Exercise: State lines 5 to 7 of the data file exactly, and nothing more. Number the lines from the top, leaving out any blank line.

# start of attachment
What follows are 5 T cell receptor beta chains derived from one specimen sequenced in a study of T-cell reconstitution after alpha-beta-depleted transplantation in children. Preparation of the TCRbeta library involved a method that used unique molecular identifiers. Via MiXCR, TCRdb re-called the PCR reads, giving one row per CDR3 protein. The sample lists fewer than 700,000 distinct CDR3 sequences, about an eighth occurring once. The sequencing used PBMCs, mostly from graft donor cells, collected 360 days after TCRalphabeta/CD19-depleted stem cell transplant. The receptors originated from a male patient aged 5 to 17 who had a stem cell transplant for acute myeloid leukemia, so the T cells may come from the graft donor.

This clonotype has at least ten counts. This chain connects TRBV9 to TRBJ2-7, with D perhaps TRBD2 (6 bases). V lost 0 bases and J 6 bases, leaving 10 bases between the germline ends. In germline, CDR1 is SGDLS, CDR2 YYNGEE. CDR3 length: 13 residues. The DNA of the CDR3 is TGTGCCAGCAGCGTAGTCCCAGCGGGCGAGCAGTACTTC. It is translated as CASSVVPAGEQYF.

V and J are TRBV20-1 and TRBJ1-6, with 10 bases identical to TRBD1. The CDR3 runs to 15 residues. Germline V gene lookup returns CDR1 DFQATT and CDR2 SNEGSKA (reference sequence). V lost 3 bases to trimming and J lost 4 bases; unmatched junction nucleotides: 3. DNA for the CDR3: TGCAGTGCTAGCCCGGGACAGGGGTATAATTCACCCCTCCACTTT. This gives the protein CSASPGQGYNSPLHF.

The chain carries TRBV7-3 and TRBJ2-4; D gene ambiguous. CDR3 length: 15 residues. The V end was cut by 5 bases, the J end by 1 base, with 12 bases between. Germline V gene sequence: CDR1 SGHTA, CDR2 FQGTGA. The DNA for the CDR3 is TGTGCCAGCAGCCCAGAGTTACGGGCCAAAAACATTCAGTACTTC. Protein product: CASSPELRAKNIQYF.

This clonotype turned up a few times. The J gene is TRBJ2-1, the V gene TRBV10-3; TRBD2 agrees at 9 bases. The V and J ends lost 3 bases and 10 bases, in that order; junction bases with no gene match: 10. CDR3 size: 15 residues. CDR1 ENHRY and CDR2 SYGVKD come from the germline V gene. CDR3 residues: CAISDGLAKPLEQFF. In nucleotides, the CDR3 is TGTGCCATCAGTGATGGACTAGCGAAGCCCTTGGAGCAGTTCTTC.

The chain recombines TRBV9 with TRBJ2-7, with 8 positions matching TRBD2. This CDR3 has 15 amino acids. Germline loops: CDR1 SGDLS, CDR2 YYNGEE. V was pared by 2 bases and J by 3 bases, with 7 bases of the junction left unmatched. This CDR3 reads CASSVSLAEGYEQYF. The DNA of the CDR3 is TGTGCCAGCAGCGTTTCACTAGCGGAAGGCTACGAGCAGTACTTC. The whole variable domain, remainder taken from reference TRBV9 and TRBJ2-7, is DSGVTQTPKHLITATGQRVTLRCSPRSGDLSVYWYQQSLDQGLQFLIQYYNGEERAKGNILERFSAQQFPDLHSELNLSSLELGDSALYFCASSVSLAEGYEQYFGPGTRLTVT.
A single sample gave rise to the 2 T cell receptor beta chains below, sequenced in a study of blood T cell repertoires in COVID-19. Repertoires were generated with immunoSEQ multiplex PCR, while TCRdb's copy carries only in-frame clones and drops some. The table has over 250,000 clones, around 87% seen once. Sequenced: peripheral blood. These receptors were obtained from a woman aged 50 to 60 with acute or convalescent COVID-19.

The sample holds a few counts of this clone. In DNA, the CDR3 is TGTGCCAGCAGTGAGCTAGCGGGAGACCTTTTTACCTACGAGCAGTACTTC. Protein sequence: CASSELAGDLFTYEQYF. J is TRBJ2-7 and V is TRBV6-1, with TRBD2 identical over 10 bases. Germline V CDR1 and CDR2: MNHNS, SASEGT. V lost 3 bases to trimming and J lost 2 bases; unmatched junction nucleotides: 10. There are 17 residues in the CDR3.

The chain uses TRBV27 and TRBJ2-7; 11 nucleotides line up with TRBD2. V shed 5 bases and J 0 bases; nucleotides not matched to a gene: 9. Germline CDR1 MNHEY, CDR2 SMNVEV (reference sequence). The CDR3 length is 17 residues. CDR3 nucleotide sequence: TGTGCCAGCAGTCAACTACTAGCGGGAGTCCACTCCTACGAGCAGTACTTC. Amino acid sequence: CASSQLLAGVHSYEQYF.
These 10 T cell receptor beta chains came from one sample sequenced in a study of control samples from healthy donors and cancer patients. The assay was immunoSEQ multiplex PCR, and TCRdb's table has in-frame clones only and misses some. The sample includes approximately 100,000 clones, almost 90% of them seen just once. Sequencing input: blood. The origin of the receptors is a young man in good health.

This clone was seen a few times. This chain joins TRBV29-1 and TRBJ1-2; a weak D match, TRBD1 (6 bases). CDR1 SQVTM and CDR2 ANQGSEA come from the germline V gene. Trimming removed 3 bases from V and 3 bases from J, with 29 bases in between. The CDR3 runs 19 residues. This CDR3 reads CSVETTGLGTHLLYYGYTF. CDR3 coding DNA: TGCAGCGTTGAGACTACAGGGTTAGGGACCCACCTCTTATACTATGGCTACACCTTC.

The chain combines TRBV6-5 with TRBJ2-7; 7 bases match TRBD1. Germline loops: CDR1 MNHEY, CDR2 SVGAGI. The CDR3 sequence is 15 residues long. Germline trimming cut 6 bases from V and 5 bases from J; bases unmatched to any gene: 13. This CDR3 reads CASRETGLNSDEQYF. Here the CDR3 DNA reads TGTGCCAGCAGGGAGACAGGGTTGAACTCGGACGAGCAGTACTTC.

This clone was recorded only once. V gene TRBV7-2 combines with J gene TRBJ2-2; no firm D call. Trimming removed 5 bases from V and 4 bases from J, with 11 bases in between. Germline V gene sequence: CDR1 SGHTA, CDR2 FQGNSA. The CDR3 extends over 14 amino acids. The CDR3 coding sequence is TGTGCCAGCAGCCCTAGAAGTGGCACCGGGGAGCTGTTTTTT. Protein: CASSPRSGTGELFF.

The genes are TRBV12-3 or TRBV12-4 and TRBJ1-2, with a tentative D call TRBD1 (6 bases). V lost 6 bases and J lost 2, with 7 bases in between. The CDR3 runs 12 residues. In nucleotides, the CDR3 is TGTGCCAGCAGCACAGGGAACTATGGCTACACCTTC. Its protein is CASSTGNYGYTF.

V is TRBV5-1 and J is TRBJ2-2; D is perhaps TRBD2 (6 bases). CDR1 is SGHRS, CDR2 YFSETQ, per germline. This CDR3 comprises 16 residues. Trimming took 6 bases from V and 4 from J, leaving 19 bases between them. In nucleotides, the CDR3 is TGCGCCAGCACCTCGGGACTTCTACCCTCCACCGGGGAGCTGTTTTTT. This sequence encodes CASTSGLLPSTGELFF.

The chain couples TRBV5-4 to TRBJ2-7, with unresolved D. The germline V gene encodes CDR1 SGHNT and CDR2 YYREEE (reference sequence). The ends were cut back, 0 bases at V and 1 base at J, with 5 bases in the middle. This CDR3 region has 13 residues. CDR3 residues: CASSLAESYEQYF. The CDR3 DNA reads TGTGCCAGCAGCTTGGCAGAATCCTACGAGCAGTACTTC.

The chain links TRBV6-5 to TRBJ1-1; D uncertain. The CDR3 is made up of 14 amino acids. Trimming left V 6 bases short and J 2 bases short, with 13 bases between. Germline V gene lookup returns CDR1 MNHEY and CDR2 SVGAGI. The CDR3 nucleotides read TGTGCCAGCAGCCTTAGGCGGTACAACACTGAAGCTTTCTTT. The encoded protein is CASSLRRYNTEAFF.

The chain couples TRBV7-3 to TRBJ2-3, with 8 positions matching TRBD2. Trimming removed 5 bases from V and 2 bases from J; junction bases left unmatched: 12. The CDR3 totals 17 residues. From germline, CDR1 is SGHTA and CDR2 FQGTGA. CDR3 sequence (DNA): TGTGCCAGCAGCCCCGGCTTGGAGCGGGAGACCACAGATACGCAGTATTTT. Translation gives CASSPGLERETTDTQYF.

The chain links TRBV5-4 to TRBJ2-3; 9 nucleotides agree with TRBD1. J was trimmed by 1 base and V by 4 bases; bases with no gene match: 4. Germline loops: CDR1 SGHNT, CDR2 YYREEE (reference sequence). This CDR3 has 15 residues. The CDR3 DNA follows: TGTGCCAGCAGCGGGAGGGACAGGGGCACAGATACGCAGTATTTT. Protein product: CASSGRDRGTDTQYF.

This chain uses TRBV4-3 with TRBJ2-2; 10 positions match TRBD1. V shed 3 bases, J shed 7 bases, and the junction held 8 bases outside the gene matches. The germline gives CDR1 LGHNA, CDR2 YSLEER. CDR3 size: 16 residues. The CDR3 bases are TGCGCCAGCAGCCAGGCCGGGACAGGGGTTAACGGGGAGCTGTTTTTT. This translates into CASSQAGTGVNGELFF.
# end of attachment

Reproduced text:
This clonotype turned up a few times. The J gene is TRBJ2-1, the V gene TRBV10-3; TRBD2 agrees at 9 bases. The V and J ends lost 3 bases and 10 bases, in that order; junction bases with no gene match: 10. CDR3 size: 15 residues. CDR1 ENHRY and CDR2 SYGVKD come from the germline V gene. CDR3 residues: CAISDGLAKPLEQFF. In nucleotides, the CDR3 is TGTGCCATCAGTGATGGACTAGCGAAGCCCTTGGAGCAGTTCTTC.

The chain recombines TRBV9 with TRBJ2-7, with 8 positions matching TRBD2. This CDR3 has 15 amino acids. Germline loops: CDR1 SGDLS, CDR2 YYNGEE. V was pared by 2 bases and J by 3 bases, with 7 bases of the junction left unmatched. This CDR3 reads CASSVSLAEGYEQYF. The DNA of the CDR3 is TGTGCCAGCAGCGTTTCACTAGCGGAAGGCTACGAGCAGTACTTC. The whole variable domain, remainder taken from reference TRBV9 and TRBJ2-7, is DSGVTQTPKHLITATGQRVTLRCSPRSGDLSVYWYQQSLDQGLQFLIQYYNGEERAKGNILERFSAQQFPDLHSELNLSSLELGDSALYFCASSVSLAEGYEQYFGPGTRLTVT.
A single sample gave rise to the 2 T cell receptor beta chains below, sequenced in a study of blood T cell repertoires in COVID-19. Repertoires were generated with immunoSEQ multiplex PCR, while TCRdb's copy carries only in-frame clones and drops some. The table has over 250,000 clones, around 87% seen once. Sequenced: peripheral blood. These receptors were obtained from a woman aged 50 to 60 with acute or convalescent COVID-19.